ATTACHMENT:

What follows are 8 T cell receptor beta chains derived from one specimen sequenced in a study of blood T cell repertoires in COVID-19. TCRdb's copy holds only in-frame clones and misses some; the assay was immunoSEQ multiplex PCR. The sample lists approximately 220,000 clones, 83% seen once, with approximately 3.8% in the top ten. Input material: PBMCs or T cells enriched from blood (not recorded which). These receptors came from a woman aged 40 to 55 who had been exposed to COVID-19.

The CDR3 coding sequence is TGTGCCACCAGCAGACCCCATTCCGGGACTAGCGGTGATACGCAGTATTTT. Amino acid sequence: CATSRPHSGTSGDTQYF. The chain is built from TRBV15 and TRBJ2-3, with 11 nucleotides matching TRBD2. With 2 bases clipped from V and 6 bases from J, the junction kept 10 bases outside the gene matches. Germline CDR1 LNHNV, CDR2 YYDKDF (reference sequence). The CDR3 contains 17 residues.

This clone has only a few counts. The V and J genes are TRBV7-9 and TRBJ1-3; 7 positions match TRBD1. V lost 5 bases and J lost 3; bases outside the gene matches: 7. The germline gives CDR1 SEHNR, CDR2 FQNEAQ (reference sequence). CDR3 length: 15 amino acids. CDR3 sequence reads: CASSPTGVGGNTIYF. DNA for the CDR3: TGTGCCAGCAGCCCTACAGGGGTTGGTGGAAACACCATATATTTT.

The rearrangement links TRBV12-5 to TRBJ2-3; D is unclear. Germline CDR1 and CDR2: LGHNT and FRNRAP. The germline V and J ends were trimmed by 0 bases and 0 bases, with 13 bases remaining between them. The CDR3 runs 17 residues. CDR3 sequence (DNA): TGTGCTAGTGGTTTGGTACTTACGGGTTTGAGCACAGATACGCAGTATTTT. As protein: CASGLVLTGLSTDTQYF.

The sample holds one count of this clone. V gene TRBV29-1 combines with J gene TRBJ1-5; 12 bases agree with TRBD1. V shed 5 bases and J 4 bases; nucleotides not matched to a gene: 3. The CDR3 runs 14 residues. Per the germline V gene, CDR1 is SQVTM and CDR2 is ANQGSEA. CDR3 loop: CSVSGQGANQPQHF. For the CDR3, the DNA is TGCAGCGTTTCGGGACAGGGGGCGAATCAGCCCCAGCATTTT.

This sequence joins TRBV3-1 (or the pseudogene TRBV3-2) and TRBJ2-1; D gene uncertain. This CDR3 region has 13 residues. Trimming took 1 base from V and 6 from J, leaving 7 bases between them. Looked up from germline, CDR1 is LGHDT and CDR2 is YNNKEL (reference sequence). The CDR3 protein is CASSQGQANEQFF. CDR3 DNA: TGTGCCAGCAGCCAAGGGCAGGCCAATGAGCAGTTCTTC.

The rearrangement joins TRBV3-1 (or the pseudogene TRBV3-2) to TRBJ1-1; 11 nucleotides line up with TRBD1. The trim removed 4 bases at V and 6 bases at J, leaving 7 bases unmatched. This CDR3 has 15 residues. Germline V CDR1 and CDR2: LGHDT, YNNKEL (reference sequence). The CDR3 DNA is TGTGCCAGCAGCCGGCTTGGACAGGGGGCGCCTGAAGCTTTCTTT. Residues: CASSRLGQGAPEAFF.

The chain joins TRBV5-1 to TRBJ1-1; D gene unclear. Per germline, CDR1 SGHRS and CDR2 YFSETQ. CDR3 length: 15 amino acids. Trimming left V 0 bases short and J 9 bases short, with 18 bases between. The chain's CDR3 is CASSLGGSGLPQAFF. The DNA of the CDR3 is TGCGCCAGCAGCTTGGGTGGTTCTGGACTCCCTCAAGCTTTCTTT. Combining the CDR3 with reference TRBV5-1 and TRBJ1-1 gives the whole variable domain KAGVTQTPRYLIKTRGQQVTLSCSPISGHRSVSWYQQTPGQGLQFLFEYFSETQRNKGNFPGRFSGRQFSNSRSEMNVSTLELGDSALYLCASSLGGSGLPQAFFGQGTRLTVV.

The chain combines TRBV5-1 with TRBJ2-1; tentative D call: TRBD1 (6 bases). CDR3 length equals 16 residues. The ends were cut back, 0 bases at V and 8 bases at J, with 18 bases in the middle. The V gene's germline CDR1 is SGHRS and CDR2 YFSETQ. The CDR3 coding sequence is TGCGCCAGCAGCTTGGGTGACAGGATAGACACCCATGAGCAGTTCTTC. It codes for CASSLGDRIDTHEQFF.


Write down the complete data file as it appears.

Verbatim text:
What follows are 8 T cell receptor beta chains derived from one specimen sequenced in a study of blood T cell repertoires in COVID-19. TCRdb's copy holds only in-frame clones and misses some; the assay was immunoSEQ multiplex PCR. The sample lists approximately 220,000 clones, 83% seen once, with approximately 3.8% in the top ten. Input material: PBMCs or T cells enriched from blood (not recorded which). These receptors came from a woman aged 40 to 55 who had been exposed to COVID-19.

The CDR3 coding sequence is TGTGCCACCAGCAGACCCCATTCCGGGACTAGCGGTGATACGCAGTATTTT. Amino acid sequence: CATSRPHSGTSGDTQYF. The chain is built from TRBV15 and TRBJ2-3, with 11 nucleotides matching TRBD2. With 2 bases clipped from V and 6 bases from J, the junction kept 10 bases outside the gene matches. Germline CDR1 LNHNV, CDR2 YYDKDF (reference sequence). The CDR3 contains 17 residues.

This clone has only a few counts. The V and J genes are TRBV7-9 and TRBJ1-3; 7 positions match TRBD1. V lost 5 bases and J lost 3; bases outside the gene matches: 7. The germline gives CDR1 SEHNR, CDR2 FQNEAQ (reference sequence). CDR3 length: 15 amino acids. CDR3 sequence reads: CASSPTGVGGNTIYF. DNA for the CDR3: TGTGCCAGCAGCCCTACAGGGGTTGGTGGAAACACCATATATTTT.

The rearrangement links TRBV12-5 to TRBJ2-3; D is unclear. Germline CDR1 and CDR2: LGHNT and FRNRAP. The germline V and J ends were trimmed by 0 bases and 0 bases, with 13 bases remaining between them. The CDR3 runs 17 residues. CDR3 sequence (DNA): TGTGCTAGTGGTTTGGTACTTACGGGTTTGAGCACAGATACGCAGTATTTT. As protein: CASGLVLTGLSTDTQYF.

The sample holds one count of this clone. V gene TRBV29-1 combines with J gene TRBJ1-5; 12 bases agree with TRBD1. V shed 5 bases and J 4 bases; nucleotides not matched to a gene: 3. The CDR3 runs 14 residues. Per the germline V gene, CDR1 is SQVTM and CDR2 is ANQGSEA. CDR3 loop: CSVSGQGANQPQHF. For the CDR3, the DNA is TGCAGCGTTTCGGGACAGGGGGCGAATCAGCCCCAGCATTTT.

This sequence joins TRBV3-1 (or the pseudogene TRBV3-2) and TRBJ2-1; D gene uncertain. This CDR3 region has 13 residues. Trimming took 1 base from V and 6 from J, leaving 7 bases between them. Looked up from germline, CDR1 is LGHDT and CDR2 is YNNKEL (reference sequence). The CDR3 protein is CASSQGQANEQFF. CDR3 DNA: TGTGCCAGCAGCCAAGGGCAGGCCAATGAGCAGTTCTTC.

The rearrangement joins TRBV3-1 (or the pseudogene TRBV3-2) to TRBJ1-1; 11 nucleotides line up with TRBD1. The trim removed 4 bases at V and 6 bases at J, leaving 7 bases unmatched. This CDR3 has 15 residues. Germline V CDR1 and CDR2: LGHDT, YNNKEL (reference sequence). The CDR3 DNA is TGTGCCAGCAGCCGGCTTGGACAGGGGGCGCCTGAAGCTTTCTTT. Residues: CASSRLGQGAPEAFF.

The chain joins TRBV5-1 to TRBJ1-1; D gene unclear. Per germline, CDR1 SGHRS and CDR2 YFSETQ. CDR3 length: 15 amino acids. Trimming left V 0 bases short and J 9 bases short, with 18 bases between. The chain's CDR3 is CASSLGGSGLPQAFF. The DNA of the CDR3 is TGCGCCAGCAGCTTGGGTGGTTCTGGACTCCCTCAAGCTTTCTTT. Combining the CDR3 with reference TRBV5-1 and TRBJ1-1 gives the whole variable domain KAGVTQTPRYLIKTRGQQVTLSCSPISGHRSVSWYQQTPGQGLQFLFEYFSETQRNKGNFPGRFSGRQFSNSRSEMNVSTLELGDSALYLCASSLGGSGLPQAFFGQGTRLTVV.

The chain combines TRBV5-1 with TRBJ2-1; tentative D call: TRBD1 (6 bases). CDR3 length equals 16 residues. The ends were cut back, 0 bases at V and 8 bases at J, with 18 bases in the middle. The V gene's germline CDR1 is SGHRS and CDR2 YFSETQ. The CDR3 coding sequence is TGCGCCAGCAGCTTGGGTGACAGGATAGACACCCATGAGCAGTTCTTC. It codes for CASSLGDRIDTHEQFF.